Exploring how creative tools can be made more accessible for everyone.
Man using laptop with webcam on. On his screen - a colorful musical keyboard is played with a cursor mapped to his nose.
What is Creatability?

Creatability is a set of experiments made in collaboration with creators and allies in the accessibility community. They explore how creative tools – drawing, music, and more – can be made more accessible using web and AI technology. They’re just a start. We’re sharing open-source code and tutorials for others to make their own projects.



by Use All Five & Google Creative Lab
A simple musical keyboard you can play with your face, body, mouse, or keys.

Sound Canvas

by Kearney-Volpe / Miele / Phillips / Pereira
A simple drawing tool that works through both sight and sound.

Body Synth

by Use All Five & Google Creative Lab
Make music just by moving your body.

Seeing Music

by Jay Alan Zimmerman
Experience music visually.

Clarion Lite

by OpenUp Music & Use All Five
An expressive, adaptable musical instrument in your web browser.


by Use All Five & Google Creative Lab
A simple musical sampler you can play with your face, body, mouse or keys.

Word Synth

by Google Creative Lab
A fun way to play with speech and music.

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experiment here.


Whether you’re a teacher, student, researcher, or artist, you can use these experiments in all kinds of ways. Here are links to stories of how they're being used. (Want to share your story? Drop us a line at

October 25, 2018

Drawing with Sound
Claire Kearney-Volpe & Josh Miele walk through different ways to use the Sound Canvas tool.

October 25, 2018

Making Your Own Musical Instruments with P5.js, Arduino, and WebMIDI
Luisa Pereira shows how to combine body tracking and Arduino to make your own instruments.

Build Your Own

Here are some links to get started making your own experiments.
Github: Creatability Components
We're sharing open-source code and components from these experiments in this repo on Github.

Tutorial: Nose theremins and light painters in P5.js
A tutorial for making body-controlled interfaces with P5.js and Posenet, with links to P5.js code you can edit right in your browser.


Who made these?

These experiments were a collaborative effort by Jay Alan Zimmerman, Claire Kearney-Volpe, Kyle Philips, Yotam Mann, Luisa Pereira, Use All Five, and Google Creative Lab. Special thanks to Chancey Fleet, Josh Miele, James Maxson, and friends at Henry Viscardi School at The Viscardi Center, Tech Kids Unlimited, and ADAPT Community Center.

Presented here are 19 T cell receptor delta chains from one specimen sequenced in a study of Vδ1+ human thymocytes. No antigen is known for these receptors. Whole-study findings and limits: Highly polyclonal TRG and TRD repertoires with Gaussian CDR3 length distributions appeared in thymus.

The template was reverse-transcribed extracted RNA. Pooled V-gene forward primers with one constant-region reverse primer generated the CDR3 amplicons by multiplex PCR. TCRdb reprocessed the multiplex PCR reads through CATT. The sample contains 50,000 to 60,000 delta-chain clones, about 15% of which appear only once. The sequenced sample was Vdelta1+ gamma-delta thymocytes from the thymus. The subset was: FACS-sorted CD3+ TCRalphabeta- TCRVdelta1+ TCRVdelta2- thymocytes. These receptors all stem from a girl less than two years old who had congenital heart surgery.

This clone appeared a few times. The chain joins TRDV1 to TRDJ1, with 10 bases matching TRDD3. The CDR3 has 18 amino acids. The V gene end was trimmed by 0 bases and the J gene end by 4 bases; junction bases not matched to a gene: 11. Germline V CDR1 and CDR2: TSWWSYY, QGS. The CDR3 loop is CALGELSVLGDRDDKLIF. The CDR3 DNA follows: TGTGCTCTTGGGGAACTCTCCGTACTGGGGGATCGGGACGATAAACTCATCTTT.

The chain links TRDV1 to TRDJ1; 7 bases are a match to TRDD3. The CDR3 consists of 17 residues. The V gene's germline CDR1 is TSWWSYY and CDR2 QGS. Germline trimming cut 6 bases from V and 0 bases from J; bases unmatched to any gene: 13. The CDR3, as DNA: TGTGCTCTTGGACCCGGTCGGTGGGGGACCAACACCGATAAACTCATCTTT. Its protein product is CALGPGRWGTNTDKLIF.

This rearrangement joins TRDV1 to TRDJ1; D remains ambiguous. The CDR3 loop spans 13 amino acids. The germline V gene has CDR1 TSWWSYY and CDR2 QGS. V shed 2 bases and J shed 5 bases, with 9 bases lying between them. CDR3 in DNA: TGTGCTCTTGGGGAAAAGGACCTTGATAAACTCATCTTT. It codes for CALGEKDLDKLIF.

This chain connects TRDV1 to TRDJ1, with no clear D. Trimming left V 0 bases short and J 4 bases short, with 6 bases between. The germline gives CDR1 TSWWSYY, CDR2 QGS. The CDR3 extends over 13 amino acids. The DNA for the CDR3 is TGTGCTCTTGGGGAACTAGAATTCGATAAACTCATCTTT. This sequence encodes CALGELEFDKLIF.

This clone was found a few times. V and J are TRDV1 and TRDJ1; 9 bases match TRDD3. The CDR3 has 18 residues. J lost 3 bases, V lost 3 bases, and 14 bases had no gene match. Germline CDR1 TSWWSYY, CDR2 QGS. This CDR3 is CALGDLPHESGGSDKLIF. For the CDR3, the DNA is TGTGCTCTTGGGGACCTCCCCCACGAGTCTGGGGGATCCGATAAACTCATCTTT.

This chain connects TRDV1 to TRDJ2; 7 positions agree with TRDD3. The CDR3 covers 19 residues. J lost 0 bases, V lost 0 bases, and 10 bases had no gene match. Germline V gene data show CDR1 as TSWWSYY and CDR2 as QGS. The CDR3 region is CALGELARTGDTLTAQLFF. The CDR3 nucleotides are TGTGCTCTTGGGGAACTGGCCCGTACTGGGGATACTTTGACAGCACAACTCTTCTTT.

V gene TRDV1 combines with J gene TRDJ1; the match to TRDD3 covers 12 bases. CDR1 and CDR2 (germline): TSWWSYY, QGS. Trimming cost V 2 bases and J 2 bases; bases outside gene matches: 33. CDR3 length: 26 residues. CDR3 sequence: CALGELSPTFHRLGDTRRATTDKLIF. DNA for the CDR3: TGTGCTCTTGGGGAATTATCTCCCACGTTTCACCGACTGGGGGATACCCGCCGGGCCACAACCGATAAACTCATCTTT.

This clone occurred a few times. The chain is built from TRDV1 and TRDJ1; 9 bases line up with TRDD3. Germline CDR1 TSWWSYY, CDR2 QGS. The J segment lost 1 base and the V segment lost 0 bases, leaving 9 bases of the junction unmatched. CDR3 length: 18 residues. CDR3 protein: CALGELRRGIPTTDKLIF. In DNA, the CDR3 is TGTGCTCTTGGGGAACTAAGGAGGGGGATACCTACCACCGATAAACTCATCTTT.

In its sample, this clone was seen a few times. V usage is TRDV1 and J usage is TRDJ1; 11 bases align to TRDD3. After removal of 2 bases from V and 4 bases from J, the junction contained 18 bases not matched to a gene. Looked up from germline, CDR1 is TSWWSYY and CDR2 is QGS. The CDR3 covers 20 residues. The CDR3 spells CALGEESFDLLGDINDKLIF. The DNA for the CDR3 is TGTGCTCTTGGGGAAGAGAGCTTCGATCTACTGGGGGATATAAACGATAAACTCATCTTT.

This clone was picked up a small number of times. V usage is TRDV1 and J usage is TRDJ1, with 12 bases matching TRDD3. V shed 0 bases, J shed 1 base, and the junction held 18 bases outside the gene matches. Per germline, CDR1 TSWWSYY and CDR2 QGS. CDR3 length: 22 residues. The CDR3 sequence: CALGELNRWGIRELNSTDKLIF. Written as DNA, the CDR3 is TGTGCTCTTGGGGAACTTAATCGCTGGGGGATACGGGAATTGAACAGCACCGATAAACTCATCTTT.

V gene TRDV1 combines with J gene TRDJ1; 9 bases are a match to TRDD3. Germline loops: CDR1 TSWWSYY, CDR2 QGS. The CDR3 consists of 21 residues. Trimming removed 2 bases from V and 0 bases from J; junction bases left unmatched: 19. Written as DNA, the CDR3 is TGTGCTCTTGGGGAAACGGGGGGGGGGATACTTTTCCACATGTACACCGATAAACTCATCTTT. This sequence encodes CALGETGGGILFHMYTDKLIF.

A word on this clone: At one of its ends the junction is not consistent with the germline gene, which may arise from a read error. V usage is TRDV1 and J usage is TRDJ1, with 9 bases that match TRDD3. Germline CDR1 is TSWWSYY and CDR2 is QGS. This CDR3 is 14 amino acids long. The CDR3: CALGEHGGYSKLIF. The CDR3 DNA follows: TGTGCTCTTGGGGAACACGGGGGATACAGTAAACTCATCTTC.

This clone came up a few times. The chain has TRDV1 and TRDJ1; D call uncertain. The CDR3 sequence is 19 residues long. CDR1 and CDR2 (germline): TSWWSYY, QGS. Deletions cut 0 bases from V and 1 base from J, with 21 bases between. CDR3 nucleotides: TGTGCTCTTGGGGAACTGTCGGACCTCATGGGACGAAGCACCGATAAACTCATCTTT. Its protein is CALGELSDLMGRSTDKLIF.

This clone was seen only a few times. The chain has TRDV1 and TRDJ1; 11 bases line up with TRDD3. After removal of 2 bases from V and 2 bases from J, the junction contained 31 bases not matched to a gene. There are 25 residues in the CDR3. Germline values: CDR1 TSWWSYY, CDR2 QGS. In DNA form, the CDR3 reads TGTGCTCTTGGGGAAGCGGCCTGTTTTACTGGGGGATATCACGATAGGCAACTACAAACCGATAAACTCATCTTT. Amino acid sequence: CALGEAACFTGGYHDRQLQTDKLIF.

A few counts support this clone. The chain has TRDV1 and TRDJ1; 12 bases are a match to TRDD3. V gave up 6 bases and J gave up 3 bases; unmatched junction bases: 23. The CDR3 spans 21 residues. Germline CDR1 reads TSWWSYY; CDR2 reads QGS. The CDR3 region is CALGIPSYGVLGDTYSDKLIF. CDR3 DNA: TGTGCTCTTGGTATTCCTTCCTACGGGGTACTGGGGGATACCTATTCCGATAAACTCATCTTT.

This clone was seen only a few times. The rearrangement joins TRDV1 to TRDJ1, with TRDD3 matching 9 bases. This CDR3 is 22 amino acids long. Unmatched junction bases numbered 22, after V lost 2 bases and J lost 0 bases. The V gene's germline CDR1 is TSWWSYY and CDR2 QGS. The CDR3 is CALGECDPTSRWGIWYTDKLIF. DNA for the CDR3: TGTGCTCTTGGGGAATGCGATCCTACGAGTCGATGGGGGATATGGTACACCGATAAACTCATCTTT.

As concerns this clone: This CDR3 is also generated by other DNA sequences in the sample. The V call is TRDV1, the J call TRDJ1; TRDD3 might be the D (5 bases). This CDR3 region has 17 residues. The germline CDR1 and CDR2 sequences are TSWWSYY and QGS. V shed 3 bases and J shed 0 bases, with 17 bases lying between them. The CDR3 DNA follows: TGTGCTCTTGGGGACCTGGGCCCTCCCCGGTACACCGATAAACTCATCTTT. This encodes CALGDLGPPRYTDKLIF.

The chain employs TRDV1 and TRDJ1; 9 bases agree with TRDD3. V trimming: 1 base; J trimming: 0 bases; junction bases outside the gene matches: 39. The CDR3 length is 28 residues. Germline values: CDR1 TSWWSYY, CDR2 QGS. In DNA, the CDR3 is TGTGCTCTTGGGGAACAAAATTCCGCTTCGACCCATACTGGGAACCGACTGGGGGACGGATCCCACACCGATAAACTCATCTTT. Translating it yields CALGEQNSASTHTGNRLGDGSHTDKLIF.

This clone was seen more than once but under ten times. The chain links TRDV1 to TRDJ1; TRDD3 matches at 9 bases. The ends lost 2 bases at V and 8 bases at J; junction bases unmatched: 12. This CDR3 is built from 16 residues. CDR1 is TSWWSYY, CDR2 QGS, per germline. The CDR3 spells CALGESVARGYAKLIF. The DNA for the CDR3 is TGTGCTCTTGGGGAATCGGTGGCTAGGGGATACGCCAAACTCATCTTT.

What can you do with them?

The experiments explore a diverse set of inputs, from mouse, keyboard, body, wrist, nose, or voice. You can make music by moving your face, draw using sight or sound, experience music visually, and more.

How does the body tracking work?

The body tracking feature was made using Posenet, a machine learning model that can detect key body joints in images and videos. This lets you control the experiments with your webcam, simply by moving your body.

When I turn on my webcam, are my images being sent to Google servers?

No. Your images are not being sent to any Google servers while you’re using body tracking mode in these experiments. All the image recognition is happening locally in your browser.

What devices does it work best on?

For the best experience, use Chrome on a desktop PC or Mac. Most features also work on tablets, but have not been tested on all devices. Phones are not fully supported. 

Do they work with screen readers?

We’ve worked to make the experiments work with many screen readers across different platforms, but we’re still working to improve compatibility. If you have feedback, drop us a line at

Why is the experience slow on my computer?

The body tracking feature works best on newer computers with faster GPUs. If you have an older computer, you can still try it, but it just might just feel a little slower and less accurate.

How can I build projects like this?

We’re working on sharing open-source code and components in this Github repository. We’ve also creating guides as starting points, like this tutorial that lets you learn how to use body tracking with P5.js.

Made something that you’d like to see featured here? Contribute your own experiment to this collection.